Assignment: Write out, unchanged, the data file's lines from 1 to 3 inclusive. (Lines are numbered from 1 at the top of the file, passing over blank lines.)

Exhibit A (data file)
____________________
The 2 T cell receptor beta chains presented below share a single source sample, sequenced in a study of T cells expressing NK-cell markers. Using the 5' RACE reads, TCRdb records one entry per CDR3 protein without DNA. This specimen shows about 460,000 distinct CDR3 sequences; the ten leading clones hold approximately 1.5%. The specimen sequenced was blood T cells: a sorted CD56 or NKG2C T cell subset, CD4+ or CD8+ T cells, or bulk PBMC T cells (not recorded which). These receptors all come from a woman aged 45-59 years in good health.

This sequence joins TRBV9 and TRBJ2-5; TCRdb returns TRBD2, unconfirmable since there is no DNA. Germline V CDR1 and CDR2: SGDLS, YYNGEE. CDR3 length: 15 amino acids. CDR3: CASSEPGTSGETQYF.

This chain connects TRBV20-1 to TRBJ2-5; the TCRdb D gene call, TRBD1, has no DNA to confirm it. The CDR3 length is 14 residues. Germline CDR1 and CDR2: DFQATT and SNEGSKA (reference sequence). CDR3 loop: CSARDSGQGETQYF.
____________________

The 2 T cell receptor beta chains presented below share a single source sample, sequenced in a study of T cells expressing NK-cell markers. Using the 5' RACE reads, TCRdb records one entry per CDR3 protein without DNA. This specimen shows about 460,000 distinct CDR3 sequences; the ten leading clones hold approximately 1.5%. The specimen sequenced was blood T cells: a sorted CD56 or NKG2C T cell subset, CD4+ or CD8+ T cells, or bulk PBMC T cells (not recorded which). These receptors all come from a woman aged 45-59 years in good health.

This sequence joins TRBV9 and TRBJ2-5; TCRdb returns TRBD2, unconfirmable since there is no DNA. Germline V CDR1 and CDR2: SGDLS, YYNGEE. CDR3 length: 15 amino acids. CDR3: CASSEPGTSGETQYF.

This chain connects TRBV20-1 to TRBJ2-5; the TCRdb D gene call, TRBD1, has no DNA to confirm it. The CDR3 length is 14 residues. Germline CDR1 and CDR2: DFQATT and SNEGSKA (reference sequence). CDR3 loop: CSARDSGQGETQYF.